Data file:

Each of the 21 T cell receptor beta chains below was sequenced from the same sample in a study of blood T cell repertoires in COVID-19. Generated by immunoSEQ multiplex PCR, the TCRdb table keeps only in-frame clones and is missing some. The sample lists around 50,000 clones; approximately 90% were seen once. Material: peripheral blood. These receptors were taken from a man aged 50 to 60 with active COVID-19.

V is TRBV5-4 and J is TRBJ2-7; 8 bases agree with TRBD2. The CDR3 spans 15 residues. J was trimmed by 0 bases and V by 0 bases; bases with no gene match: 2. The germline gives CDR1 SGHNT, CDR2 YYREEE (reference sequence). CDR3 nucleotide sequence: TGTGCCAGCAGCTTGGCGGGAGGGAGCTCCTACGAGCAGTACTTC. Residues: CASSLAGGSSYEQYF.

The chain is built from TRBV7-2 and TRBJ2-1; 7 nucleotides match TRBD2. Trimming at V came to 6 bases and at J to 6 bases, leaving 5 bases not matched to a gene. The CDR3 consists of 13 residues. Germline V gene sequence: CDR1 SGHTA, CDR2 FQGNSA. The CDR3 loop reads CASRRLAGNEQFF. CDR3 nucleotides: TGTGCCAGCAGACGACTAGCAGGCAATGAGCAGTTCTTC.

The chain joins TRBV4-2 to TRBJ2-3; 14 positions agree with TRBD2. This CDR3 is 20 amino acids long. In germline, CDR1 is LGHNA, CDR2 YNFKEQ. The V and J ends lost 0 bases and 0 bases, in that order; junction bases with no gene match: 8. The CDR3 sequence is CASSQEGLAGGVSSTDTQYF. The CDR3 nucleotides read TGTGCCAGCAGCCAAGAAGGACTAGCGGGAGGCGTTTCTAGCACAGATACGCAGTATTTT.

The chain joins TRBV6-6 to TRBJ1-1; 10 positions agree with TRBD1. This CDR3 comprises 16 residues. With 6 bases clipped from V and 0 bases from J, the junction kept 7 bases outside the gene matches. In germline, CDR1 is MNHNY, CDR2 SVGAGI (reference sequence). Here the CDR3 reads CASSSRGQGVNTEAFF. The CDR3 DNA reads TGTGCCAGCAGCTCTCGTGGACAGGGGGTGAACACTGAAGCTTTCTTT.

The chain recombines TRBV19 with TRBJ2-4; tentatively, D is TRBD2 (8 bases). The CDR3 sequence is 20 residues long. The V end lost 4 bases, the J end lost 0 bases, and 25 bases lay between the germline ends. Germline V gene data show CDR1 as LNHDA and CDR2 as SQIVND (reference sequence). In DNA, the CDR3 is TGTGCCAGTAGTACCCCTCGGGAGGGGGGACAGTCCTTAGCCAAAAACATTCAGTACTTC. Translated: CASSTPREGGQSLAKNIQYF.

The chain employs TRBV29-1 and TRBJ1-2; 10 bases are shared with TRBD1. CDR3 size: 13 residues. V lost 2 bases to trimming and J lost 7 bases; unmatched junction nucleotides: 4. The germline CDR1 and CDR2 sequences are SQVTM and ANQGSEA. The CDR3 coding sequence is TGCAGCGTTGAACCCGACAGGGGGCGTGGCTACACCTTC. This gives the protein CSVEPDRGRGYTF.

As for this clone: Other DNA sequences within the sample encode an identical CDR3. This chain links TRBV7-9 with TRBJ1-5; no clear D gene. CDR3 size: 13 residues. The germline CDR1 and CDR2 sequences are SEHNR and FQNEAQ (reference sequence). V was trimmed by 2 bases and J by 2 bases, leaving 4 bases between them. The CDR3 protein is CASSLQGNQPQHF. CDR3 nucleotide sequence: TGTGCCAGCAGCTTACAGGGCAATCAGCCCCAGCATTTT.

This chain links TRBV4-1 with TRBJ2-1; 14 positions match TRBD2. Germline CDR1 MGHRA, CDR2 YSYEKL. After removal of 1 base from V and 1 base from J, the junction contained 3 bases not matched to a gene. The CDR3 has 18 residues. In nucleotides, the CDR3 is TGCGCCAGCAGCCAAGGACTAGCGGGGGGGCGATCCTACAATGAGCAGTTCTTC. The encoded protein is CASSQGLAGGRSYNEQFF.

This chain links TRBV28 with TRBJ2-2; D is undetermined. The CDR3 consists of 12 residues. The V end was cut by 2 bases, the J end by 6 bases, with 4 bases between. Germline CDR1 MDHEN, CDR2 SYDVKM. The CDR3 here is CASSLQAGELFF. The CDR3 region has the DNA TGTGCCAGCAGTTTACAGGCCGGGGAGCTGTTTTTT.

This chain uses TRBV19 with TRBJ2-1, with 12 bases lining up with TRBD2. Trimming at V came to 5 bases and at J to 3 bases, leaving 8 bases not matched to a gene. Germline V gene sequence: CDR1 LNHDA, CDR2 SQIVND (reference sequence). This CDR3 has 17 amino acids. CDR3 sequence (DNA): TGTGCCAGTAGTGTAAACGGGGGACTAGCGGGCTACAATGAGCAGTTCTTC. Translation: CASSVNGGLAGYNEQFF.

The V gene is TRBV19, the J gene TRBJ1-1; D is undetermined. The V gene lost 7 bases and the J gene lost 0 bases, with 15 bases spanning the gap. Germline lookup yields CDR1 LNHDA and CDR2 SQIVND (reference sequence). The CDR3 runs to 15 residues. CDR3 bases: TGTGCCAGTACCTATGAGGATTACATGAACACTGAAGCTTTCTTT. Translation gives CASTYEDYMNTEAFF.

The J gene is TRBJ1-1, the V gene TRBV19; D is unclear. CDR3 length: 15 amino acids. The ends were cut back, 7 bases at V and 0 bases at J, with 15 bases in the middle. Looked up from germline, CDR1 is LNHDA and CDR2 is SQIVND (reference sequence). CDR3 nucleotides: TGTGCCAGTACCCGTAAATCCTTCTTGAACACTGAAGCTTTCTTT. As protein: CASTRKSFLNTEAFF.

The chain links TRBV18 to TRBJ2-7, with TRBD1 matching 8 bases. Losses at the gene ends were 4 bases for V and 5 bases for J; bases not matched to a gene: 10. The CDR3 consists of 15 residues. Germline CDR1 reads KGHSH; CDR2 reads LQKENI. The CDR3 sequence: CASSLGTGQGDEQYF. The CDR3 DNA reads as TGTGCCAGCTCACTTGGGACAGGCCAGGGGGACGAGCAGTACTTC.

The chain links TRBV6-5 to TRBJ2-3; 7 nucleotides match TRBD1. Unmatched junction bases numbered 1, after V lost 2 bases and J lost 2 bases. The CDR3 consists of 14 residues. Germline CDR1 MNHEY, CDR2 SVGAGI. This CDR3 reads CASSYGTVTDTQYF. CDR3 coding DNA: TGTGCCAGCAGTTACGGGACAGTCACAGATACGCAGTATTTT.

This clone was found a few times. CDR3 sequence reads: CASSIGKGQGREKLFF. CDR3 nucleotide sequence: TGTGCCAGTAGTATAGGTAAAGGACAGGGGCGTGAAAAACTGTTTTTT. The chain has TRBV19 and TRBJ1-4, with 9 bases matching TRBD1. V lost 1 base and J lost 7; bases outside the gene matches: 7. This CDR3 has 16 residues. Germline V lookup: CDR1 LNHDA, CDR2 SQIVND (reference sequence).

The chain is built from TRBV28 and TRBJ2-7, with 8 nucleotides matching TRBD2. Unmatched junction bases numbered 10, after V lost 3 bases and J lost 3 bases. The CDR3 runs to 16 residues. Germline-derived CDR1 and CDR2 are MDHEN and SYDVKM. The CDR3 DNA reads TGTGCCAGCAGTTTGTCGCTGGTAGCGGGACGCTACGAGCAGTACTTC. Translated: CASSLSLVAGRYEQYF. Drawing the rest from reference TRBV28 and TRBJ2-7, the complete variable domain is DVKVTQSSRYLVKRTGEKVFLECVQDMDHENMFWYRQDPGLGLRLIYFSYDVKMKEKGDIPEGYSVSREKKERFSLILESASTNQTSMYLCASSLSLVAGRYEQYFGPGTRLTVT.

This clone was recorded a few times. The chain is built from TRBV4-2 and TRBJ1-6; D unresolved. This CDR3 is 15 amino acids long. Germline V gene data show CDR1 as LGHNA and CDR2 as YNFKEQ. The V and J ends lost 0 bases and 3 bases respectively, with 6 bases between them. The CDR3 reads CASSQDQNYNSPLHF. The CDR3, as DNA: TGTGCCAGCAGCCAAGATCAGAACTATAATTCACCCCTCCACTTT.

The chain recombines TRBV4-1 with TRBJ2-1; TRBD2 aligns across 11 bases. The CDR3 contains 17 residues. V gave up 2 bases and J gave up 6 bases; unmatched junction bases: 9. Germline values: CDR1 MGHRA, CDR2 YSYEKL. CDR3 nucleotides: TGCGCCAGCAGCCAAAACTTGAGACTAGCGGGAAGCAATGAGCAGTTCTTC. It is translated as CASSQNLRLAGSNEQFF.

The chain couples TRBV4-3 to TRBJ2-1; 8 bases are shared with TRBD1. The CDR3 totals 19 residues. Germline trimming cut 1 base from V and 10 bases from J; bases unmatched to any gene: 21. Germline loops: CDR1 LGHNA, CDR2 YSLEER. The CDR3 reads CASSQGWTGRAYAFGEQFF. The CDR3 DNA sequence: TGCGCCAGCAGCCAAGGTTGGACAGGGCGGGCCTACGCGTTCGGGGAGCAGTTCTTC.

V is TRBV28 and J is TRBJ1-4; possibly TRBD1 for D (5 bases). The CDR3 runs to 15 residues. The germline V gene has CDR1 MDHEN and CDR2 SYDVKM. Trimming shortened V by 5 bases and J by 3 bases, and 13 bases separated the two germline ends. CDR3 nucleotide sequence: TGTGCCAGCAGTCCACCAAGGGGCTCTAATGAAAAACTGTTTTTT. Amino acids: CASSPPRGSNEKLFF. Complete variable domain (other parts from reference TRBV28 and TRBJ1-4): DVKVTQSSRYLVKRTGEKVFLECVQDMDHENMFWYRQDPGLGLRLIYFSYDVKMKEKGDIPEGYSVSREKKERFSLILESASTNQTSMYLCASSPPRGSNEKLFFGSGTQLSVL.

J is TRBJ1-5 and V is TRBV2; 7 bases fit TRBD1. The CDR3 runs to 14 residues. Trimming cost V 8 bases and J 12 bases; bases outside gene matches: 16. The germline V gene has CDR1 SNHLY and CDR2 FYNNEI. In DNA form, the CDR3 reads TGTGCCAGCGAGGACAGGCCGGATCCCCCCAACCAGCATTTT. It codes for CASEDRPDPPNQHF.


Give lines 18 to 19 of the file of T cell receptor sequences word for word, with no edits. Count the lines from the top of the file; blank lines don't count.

This clone was recorded a few times. The chain is built from TRBV4-2 and TRBJ1-6; D unresolved. This CDR3 is 15 amino acids long. Germline V gene data show CDR1 as LGHNA and CDR2 as YNFKEQ. The V and J ends lost 0 bases and 3 bases respectively, with 6 bases between them. The CDR3 reads CASSQDQNYNSPLHF. The CDR3, as DNA: TGTGCCAGCAGCCAAGATCAGAACTATAATTCACCCCTCCACTTT.

The chain recombines TRBV4-1 with TRBJ2-1; TRBD2 aligns across 11 bases. The CDR3 contains 17 residues. V gave up 2 bases and J gave up 6 bases; unmatched junction bases: 9. Germline values: CDR1 MGHRA, CDR2 YSYEKL. CDR3 nucleotides: TGCGCCAGCAGCCAAAACTTGAGACTAGCGGGAAGCAATGAGCAGTTCTTC. It is translated as CASSQNLRLAGSNEQFF.